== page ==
Commit Changes Overview

Updated 1 week ago by Copado Solutions

What Is a Commit?

A commit is a process used in Copado to link changes to a user story and then record these changes in a Git repository. These committed changes will be later deployed to the different environments in your pipeline, therefore, it is very important to commit just right what you need.

If you are not using Copado with Git integration, please refer to the articles User Stories - Add Metadata and User Stories - Add Commits.

How Does the Commit Process Work?

When committing changes in a user story, the changes are committed into a new user story feature branch that is automatically created by Copado’s backend with the same name of the user story. This will make it easier for you to identify the branch within your repository. Then, the feature branch is merged into the source environment branch.

By default, the user story feature branch is created out of the main branch specified in the Pipeline record, usually master. However, in some special cases such as when working with releases, the feature branch can be created out of a different branch.

Commit Process Flow

Simple and Parent Metadata Types

A simple metadata type is a metadata component that represents one file in Git (1:1), such as an ApexClass, an ApexTrigger, an ApexPage or an ApexComponent, for instance. The majority of metadata types fall within this category, so there is no need to list them all. If a metadata type is not included in the parent list or Special Cases section below, it is a simple metadata type.

A parent metadata type is that where a metadata component represents one file in Git (1:1), but that component contains other nested components. Find below a table with all the parent metadata types and their corresponding nested components:

Metadata Types

Nested Components






















Special Cases

  • When you commit a profile, only user permissions are included in the profile unless you select other components as well. To deploy the Field Level Security of a field, for example, you have to select the profile together with the field in the same selection, the same commit. The same applies to tab visibility, where you have to include the CustomTab to get the visibility of that tab.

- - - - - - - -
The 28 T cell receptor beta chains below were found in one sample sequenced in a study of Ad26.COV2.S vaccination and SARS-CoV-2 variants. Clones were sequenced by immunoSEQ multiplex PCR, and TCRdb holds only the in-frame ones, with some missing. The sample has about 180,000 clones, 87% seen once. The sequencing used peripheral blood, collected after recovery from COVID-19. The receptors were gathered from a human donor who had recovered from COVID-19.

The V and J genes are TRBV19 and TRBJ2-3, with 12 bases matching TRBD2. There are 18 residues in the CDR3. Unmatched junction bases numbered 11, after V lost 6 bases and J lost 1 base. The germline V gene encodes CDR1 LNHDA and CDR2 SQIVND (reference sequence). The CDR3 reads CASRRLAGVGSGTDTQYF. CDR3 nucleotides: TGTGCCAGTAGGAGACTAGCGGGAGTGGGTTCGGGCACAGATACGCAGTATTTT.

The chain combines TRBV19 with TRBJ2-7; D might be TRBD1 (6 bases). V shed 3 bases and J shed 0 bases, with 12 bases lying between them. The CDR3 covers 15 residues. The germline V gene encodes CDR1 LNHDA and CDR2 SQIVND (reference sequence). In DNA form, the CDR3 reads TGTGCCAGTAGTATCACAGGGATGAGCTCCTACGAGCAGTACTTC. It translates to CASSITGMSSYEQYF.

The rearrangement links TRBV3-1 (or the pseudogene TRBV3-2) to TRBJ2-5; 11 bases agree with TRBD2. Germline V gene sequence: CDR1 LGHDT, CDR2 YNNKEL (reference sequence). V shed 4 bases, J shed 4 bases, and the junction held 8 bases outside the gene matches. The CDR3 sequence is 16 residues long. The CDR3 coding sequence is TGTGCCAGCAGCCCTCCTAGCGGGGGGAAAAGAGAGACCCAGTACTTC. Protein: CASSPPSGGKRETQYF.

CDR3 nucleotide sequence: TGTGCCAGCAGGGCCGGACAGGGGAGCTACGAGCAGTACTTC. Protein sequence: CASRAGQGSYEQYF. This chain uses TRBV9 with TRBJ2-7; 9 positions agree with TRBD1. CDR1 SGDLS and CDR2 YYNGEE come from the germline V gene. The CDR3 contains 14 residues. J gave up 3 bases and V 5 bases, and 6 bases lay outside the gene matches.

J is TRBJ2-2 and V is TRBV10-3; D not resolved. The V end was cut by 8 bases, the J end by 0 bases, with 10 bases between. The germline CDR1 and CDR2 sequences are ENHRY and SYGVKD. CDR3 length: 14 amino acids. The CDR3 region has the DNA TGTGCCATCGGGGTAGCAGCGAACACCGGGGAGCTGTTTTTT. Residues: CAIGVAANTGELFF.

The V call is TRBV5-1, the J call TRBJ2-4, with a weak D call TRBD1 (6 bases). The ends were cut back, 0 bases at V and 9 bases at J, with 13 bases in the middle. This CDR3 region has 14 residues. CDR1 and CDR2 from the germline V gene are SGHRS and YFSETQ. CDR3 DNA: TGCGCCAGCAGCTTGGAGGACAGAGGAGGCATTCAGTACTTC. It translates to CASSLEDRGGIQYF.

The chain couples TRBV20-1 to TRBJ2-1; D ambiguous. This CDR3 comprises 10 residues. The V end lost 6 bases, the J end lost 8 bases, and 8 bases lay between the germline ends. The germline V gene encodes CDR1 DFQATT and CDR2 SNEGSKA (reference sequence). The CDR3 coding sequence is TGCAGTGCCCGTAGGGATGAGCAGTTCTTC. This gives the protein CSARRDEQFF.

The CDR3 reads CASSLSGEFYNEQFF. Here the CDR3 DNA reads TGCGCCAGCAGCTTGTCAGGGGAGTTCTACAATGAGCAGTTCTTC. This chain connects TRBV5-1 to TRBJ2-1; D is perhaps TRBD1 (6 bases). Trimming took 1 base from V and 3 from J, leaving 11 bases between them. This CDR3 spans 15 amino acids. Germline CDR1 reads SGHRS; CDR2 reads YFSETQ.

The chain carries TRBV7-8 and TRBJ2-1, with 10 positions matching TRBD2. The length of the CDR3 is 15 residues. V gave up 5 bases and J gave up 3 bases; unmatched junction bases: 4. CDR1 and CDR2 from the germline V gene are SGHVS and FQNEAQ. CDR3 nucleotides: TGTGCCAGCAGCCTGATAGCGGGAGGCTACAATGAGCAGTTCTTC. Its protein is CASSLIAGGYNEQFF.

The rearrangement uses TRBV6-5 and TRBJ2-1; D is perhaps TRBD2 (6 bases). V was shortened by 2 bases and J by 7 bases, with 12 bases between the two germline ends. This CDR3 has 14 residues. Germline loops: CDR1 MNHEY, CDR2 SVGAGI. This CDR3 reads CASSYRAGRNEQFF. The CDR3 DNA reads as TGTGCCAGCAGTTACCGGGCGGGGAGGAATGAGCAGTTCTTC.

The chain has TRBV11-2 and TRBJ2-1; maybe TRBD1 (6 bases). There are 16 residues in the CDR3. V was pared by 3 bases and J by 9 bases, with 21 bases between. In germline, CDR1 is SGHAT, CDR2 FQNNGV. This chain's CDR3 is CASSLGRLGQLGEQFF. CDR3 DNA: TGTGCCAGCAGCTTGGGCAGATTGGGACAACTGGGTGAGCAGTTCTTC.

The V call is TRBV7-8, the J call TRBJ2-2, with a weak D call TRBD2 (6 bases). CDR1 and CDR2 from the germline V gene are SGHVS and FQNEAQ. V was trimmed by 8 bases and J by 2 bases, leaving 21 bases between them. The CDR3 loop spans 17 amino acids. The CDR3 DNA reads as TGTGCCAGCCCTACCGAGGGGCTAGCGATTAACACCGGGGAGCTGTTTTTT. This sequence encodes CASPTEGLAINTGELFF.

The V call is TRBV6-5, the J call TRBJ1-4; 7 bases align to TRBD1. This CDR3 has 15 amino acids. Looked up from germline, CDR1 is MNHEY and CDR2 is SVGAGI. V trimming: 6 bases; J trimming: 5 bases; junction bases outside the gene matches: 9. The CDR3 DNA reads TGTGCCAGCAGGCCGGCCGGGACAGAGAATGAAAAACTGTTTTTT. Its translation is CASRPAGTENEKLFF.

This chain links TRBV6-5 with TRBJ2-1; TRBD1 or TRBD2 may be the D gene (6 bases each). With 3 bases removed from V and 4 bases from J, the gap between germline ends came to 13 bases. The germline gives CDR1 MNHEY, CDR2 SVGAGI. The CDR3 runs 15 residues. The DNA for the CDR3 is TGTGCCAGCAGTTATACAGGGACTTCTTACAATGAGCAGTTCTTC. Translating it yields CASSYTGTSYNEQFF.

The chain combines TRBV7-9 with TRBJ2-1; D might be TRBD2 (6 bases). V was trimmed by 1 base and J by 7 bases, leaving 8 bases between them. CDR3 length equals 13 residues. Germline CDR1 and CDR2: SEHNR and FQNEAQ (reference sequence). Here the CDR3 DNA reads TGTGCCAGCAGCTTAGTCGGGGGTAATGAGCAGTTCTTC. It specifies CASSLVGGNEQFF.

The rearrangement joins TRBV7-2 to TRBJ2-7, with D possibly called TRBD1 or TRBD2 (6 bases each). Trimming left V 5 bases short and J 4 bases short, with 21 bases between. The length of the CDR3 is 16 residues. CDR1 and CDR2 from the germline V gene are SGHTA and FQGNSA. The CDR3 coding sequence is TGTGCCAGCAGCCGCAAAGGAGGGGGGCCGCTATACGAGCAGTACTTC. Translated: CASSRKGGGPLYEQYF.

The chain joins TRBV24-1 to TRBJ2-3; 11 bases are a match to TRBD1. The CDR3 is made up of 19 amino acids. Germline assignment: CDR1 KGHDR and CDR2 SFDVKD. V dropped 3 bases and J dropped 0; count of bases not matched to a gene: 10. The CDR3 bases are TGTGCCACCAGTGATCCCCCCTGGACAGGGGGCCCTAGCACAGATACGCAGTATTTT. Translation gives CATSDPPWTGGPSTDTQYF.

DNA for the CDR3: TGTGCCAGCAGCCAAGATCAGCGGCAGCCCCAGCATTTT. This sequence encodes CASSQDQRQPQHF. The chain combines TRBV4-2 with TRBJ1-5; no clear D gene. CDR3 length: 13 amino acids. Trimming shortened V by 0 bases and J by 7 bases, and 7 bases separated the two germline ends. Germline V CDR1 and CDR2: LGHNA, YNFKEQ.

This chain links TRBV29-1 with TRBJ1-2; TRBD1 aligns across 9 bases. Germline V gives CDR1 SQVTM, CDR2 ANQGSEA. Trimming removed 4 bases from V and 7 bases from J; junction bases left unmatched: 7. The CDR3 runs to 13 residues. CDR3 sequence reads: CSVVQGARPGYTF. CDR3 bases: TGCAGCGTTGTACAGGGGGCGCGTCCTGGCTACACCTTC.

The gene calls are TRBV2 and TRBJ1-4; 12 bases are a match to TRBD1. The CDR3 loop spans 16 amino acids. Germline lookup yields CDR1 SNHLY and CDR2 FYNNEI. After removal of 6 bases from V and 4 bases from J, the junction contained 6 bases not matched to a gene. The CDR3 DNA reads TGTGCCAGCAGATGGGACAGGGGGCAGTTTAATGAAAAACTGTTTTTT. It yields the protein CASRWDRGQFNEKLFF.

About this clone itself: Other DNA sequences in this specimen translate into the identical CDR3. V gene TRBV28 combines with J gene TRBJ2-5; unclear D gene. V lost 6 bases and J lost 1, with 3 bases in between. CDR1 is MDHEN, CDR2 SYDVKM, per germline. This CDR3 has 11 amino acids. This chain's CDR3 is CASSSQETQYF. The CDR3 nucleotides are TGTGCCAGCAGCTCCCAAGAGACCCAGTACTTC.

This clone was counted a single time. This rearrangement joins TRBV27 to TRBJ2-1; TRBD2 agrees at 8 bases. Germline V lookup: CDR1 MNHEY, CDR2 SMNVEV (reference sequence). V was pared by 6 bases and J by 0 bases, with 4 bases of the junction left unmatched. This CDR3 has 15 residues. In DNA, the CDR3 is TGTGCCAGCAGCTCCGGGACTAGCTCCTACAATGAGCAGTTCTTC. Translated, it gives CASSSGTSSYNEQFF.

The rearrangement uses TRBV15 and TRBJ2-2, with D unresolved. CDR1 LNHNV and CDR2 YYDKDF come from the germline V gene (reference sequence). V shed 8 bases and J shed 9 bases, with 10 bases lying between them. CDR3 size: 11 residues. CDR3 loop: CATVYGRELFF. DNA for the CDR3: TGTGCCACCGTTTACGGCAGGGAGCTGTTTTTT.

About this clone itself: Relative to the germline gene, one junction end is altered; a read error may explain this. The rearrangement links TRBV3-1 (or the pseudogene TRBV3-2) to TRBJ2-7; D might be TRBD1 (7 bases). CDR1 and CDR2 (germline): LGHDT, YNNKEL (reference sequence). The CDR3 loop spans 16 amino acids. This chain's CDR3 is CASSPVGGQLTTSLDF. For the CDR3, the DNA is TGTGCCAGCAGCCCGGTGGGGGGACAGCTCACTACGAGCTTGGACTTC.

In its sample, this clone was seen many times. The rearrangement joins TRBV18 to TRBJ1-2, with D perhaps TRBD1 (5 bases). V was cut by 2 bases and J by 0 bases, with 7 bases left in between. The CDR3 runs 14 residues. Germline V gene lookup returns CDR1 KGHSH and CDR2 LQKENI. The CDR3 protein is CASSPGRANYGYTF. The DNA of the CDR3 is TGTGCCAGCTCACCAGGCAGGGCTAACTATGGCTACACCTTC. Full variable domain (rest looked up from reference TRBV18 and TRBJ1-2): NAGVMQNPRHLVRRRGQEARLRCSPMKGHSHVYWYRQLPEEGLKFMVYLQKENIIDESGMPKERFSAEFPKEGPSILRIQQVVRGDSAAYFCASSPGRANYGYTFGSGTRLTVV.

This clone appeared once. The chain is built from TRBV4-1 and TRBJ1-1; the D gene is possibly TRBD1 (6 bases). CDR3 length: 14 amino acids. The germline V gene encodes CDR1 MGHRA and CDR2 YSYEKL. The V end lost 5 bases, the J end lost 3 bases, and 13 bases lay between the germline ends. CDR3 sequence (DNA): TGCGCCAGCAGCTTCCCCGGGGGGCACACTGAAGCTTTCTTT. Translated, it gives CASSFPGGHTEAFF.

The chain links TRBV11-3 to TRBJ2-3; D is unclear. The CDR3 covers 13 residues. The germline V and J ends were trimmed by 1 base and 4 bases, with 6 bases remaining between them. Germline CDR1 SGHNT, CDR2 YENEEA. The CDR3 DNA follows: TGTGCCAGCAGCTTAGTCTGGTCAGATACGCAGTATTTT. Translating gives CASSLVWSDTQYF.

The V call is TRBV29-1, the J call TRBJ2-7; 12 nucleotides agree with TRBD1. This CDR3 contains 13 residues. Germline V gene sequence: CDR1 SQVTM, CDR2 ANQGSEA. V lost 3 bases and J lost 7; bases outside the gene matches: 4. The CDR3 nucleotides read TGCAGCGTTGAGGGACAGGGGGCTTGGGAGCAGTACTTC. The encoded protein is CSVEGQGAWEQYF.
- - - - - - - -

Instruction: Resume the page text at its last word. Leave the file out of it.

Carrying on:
• The most typical metadata component updates in a profile are CustomObject, CustomField, CustomTab, Layout, RecordType, ApexClass, ApexPage, CustomApplication, CustomPermission, and HomePageLayout.
  • Copado will merge the retrieved permissions into the profile in Git, unless you commit a full profile, in which case the file in the feature branch will overwrite the file in the promotion branch.
  • When committing files, if you select the Retrieve Only checkbox for custom objects, custom fields and page layouts, you will be able to pull OLS/FLS/Layout Assignment without having to commit/deploy the original field/object/layout files. Check out the article User Stories - Git Metadata to get more information.
Permission Set
  • Permission sets behave in the same way as profiles, only permissions for other selected metadata components will be included.
  • Copado will merge the retrieved permissions into the permission set in Git, unless you commit a full permission set, in which case the permission set file in the feature branch will overwrite the file in the promotion branch.
  • You can select the Retrieve Only checkbox for custom objects and custom fields to pull OLS/FLS without having to commit/deploy the original field/object files. Check out the article User Stories - Git Metadata to get more information.
Custom Object

In contrast to the standard behavior of the metadata API, when you commit a custom object only the attributes are committed, unless you select other components as well. This applies to new and existing custom objects.

Custom Object Translation

Custom object translations are handled as nested components. Let’s say you want to commit the custom object translation of a field and you just commit that field together with the translation. By doing this, Copado will only update the translation of that field in the destination, and no other field translations will be committed or merged.


Deploying a Process Builder Flow in Copado is a seamless process.You can deploy a flow that is active in the source org, and the flow will be activated automatically in the destination org. You can commit an active flow to your repository and deploy from the commit. Check out the article How to Deploy Flows from v44 to get more information.

Flow Definition

A FlowDefinition can only be deployed if the flow already exists in the destination. In order to make a deployment not repeatable, the recommendation is not to include this in the source control system (Git) by adding it to your .gitignore file.

Important Considerations

  • A feature branch will only be created if the metadata retrieved is different from the repository version.  
  • If a feature branch already exists, and the metadata retrieved is different, the new version will be added to the feature branch. If there are no changes, Git does not produce a commit ID and Copado will show the status No changes.
  • If the feature branch does not exist and the metadata selected to be committed has no changes, the feature branch will not be pushed to your repository, and as a consequence, the branch will not exist in your repository.
  • In the User Story Selections section, Copado upserts some other auxiliary records and fields such as Git commits and metadata types.

See Also

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